Monday, January 3, 2011

Success is Temporary, Failure is Temporary, Leave Me Alone!

It was a high counsel that I once heard given to a young person, "Always do what you are afraid to do."
-Ralph Waldo Emerson

Take calculated risks. That is quite different from being rash.
-George S. Patton

If you do not hope, you will not find what is beyond your hopes.
-St. Clement of Alexandra

We are all inventors, each sailing out on a voyage of discovery, guided each by a private chart, of which there is no duplicate. The world is all gates, all opportunities.
-Ralph Waldo Emerson

That's a small sampling from a motivational quotes website. Gee. Charming.

We're in a new year. 2011 is supposed to be better and brighter and more wonderful than 2010.


Oh, I can't say that it won't be in absolute terms. I don't have a crystal ball or any other way to see into the future. But just because it's early January doesn't mean that the New Year is full of promise only because most of the year hasn't happened yet. I mean, with each new year, everyone thinks it's going to be great. But is that how the year turns out?

Just look at last year. Try to remember the beginning of 2010. Obama was President (still is). Pelosi was the Speaker of the House (now she's not). The "progressives" were in charge of everything and we all know that means everything that changes, changes for the better (as defined by a bunch of politicians and myopic optimists). How many people died in Afghanistan and Iraq? How many suicide bombings were there in the Middle East? How many people died in car accidents? How many little kids were diagnosed with cancer? How many people are out of work? Homeless? Sick? Dying?

Yes, I'm grumpy. I'm grumpy because, like Christmas, everyone expects you to feel a certain way, as if it's the only way to feel, just because of a date on a calendar. Also, all these motivational people, sites, and sayings make just tons and tons of assumptions about people. If you aren't actually motivated by their popular drivel, then you're bad or evil or something. After all, these people make money by being motivational, so how dare you fail to be motivated by them. What they really want is to motivate you to give them your money.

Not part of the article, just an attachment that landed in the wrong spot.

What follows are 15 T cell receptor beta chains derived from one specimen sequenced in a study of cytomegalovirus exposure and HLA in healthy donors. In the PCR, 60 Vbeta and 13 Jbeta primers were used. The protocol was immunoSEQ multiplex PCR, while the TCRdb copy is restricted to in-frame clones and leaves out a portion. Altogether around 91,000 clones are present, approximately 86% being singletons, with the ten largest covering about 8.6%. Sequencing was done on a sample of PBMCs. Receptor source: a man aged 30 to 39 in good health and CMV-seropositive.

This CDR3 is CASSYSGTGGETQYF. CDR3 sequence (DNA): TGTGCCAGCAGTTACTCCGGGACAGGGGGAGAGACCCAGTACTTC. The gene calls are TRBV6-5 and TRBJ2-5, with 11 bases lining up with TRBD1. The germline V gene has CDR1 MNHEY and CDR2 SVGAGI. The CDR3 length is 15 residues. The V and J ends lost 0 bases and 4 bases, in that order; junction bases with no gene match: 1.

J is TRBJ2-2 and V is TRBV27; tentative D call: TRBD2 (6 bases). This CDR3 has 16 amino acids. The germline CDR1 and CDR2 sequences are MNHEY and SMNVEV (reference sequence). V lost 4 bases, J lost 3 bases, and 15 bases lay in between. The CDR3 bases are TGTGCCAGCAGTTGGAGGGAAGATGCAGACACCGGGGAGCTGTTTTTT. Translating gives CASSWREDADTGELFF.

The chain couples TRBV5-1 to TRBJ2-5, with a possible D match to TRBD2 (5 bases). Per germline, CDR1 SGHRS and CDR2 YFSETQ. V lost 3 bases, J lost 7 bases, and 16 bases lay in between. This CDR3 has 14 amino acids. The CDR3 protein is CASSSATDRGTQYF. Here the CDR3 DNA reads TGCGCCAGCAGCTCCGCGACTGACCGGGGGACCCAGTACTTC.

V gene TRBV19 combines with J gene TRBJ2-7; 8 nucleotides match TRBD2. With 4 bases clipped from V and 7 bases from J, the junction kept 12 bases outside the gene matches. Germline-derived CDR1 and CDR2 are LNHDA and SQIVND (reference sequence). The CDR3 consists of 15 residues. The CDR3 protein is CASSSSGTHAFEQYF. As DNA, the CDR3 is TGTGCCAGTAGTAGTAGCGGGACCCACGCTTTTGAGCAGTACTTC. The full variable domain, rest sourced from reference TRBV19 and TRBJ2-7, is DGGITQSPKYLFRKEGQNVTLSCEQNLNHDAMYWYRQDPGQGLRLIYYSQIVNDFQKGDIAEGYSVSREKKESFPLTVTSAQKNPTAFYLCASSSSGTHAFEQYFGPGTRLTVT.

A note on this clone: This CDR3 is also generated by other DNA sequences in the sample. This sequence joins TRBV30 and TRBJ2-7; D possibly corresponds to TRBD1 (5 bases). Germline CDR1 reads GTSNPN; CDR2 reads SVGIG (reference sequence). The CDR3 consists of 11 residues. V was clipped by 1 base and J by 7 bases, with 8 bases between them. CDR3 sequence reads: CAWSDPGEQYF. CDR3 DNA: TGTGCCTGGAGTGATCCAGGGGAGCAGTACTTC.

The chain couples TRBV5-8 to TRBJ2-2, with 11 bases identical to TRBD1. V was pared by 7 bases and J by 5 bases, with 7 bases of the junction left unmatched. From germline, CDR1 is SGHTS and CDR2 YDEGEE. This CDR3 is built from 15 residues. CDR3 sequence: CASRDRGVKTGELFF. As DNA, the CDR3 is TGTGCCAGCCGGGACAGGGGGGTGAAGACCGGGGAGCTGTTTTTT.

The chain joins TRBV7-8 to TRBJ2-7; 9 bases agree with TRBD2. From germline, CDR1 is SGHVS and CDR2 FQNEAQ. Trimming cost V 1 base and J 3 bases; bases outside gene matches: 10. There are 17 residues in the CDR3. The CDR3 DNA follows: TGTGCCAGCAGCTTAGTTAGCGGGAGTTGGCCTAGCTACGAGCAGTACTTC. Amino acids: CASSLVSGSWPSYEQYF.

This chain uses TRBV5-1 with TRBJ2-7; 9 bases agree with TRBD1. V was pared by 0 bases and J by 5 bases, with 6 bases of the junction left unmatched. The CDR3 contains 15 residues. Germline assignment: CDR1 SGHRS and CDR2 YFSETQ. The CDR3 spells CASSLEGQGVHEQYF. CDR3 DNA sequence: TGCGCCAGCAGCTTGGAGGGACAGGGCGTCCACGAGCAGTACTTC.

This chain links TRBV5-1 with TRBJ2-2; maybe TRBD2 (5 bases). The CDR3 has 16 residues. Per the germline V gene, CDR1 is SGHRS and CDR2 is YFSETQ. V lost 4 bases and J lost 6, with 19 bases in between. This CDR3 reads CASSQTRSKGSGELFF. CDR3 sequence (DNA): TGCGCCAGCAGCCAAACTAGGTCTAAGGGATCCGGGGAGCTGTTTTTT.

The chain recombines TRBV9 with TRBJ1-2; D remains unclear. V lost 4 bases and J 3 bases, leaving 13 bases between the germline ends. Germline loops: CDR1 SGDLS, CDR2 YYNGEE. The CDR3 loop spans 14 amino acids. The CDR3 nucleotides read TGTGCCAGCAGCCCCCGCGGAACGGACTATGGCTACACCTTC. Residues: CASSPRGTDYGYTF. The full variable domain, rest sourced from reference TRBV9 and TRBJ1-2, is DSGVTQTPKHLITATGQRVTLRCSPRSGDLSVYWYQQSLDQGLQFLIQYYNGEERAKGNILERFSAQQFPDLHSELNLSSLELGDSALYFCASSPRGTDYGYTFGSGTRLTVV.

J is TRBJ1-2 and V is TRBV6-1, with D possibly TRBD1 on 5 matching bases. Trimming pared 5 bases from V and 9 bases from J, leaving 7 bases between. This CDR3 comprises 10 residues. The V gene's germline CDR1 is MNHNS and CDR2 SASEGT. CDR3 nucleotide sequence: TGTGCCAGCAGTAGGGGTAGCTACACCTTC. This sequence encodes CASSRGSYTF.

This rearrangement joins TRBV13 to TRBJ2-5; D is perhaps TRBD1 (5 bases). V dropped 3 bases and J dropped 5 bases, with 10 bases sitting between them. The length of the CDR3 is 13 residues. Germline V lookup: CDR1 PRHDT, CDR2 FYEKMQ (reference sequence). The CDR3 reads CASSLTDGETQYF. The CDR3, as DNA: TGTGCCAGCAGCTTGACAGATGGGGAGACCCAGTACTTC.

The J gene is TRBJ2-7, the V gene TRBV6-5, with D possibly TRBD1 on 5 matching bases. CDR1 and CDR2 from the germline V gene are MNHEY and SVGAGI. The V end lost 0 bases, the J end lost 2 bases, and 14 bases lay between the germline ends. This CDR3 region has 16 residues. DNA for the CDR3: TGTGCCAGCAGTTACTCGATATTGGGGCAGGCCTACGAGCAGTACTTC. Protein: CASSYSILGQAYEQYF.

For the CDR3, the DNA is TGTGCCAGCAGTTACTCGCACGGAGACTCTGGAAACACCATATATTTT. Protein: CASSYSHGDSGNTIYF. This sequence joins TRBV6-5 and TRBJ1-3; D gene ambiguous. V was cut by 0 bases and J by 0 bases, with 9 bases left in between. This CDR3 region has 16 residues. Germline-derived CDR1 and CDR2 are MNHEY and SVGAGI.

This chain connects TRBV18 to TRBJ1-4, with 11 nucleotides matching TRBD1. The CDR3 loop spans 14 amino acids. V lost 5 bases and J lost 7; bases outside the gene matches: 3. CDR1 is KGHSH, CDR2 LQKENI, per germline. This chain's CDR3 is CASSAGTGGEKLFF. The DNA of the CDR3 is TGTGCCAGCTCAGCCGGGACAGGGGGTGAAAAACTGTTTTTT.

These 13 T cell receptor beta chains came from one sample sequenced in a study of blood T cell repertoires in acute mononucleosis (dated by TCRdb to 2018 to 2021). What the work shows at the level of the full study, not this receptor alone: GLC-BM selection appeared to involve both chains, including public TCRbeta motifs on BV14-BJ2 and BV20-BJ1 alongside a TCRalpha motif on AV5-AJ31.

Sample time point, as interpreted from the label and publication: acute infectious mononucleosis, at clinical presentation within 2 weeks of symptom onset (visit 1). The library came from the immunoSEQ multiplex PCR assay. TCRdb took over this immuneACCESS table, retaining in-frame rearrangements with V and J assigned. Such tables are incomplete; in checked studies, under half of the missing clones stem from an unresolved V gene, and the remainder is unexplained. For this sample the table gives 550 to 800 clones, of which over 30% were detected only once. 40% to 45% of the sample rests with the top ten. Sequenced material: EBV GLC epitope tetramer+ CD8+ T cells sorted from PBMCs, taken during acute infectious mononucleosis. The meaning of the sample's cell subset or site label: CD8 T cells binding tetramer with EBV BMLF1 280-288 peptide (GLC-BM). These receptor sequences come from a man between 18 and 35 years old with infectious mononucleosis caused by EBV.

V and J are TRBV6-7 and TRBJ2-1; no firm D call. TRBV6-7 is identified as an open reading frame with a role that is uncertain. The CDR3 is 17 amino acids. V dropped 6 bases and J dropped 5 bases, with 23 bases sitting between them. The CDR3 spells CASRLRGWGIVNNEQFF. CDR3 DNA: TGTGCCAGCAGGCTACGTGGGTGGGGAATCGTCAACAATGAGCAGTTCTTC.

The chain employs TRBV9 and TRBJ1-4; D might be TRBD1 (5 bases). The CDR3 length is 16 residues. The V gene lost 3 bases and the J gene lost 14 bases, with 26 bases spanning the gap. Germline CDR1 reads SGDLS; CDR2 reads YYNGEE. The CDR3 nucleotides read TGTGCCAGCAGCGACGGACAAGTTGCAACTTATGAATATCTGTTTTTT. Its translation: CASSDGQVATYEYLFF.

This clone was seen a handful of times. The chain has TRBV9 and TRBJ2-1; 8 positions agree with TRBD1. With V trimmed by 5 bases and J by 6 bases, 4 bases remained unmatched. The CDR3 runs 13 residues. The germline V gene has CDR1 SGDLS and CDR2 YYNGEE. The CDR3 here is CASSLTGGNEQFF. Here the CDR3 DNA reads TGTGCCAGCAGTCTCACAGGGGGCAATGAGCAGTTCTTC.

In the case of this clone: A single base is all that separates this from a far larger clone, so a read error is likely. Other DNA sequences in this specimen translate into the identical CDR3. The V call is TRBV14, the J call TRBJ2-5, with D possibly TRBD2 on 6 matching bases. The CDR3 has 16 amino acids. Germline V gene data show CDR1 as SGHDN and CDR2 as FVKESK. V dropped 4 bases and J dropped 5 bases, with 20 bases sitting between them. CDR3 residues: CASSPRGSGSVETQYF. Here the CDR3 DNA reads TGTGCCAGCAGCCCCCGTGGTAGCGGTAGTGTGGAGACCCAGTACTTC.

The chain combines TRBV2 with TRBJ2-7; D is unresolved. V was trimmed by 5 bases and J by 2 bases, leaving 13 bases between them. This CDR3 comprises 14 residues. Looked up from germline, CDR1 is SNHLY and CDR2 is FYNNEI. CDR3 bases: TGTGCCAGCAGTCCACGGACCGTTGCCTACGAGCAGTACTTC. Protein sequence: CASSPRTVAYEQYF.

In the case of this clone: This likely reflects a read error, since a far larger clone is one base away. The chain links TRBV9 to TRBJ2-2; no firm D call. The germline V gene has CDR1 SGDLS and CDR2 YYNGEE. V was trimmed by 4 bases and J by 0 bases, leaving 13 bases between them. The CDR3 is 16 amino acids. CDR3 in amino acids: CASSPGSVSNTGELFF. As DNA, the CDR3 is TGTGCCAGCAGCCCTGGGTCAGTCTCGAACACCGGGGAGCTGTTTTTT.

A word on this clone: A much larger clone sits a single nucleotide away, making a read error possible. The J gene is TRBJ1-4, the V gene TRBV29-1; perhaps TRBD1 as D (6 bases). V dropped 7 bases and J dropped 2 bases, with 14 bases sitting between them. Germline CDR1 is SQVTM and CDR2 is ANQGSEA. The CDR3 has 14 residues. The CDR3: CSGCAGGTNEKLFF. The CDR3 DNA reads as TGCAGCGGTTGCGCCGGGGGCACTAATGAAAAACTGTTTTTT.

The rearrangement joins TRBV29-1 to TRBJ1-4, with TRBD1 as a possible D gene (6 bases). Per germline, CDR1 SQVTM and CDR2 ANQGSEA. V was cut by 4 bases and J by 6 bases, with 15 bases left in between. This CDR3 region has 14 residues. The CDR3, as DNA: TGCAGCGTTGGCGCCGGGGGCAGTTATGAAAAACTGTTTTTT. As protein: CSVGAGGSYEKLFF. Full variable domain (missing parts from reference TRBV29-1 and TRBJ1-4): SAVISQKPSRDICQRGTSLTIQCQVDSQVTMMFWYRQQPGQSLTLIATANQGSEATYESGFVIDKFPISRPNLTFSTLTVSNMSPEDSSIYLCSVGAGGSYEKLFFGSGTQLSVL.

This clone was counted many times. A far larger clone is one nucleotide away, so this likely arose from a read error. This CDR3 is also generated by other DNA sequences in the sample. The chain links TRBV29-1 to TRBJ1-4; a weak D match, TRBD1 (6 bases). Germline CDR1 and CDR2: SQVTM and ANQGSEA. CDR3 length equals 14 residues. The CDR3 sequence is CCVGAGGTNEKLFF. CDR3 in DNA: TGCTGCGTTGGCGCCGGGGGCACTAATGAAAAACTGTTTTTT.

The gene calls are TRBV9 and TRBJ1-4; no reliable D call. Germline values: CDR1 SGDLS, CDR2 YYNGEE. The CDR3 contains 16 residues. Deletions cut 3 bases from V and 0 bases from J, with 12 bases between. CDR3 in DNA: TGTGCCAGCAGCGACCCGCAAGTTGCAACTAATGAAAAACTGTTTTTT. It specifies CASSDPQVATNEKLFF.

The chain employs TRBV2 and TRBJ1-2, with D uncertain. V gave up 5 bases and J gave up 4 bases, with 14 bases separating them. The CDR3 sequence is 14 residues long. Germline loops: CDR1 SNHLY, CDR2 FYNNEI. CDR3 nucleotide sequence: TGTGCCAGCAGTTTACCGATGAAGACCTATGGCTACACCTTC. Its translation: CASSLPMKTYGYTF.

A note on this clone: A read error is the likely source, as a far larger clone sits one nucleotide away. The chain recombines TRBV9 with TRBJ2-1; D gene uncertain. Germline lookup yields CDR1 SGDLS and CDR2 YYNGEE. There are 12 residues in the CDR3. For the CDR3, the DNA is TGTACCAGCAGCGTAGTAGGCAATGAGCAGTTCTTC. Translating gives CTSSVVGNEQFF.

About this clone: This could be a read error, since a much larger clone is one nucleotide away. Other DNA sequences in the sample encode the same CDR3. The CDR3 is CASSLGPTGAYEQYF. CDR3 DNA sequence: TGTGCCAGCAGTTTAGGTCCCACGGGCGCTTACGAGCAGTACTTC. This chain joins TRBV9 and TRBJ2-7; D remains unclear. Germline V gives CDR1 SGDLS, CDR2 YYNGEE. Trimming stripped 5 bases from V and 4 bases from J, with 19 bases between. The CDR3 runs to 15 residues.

How about an example of motivational drivel. Let's take a look at one popular motivational phrase:

Success isn't permanent, and failure isn't fatal.
-Mike Ditka US football player & coach

I'll totally buy the first part. No matter how well you do at something, it doesn't last. Just look at actors and politicians. No matter how good your last movie was, the next one could suck. No matter how many promises you made on the campaign trail that got you elected, your actions once you get in office will not always be popular (look how far Obama has fallen in the "popularity polls").

Failure isn't fatal. Well, that depends. If we're talking about skydiving or bungie cord jumping, then failure can damn well be fatal. If you're Superman, Batman, or Green Lantern and some series of bad guys are always trying to kill you, failure can almost assuredly be fatal.

But most of us don't have life threatening hobbies or happen to be superheroes, so no, failing won't really kill us.

It will just make us feel like we want to be dead.

Your boss always wants you to be successful at work (productive, whatever). Your boyfriend, girlfriend, partner, lover, spouse, mutant parasite wants you to always be successful in attending to their wants, needs, and desires. The credit card company wants you to be successful in paying your bills on time. Everybody wants you to be universally successful and will punish you in varying ways and in varying degrees if you fail.

No, it won't kill you, but you'll wish you were dead.

I've noticed that motivational phrases, websites, and people rarely provide practical advice, they just ramble off pie-in-the-sky platitudes. They're like comic book characters. Superman, Batman, and Wonder Woman all have perfect bodies. Except for Batman, you never see them dieting or working out to achieve and maintain those bodies. They just have them. Success and failure are fictional illustions that happen on pages of paper covered with ink. While they can be inspirations, they also can point out that, by comparision, our little lives are pretty dull, boring, and our problems, though not on a magnificent scale most of the time, aren't very easy to solve (nor as dramatically solved).

So next time those of you who produce your motivational books and websites get the bright idea to give some advice to the rest of us, come down to earth first. Learn what it feels like to live with chronic depression or some sort of physical disability. Find out what it's like to have few friends, to live on a budget (a small one), to struggle to pay bills, to disappoint your spouse, to be called "a failure".

Success isn't permanent but failure is a label that, once stuck to your back with super glue, hangs on in your reputation and in your emotions for a long, long time.

Bite me, motivational people.

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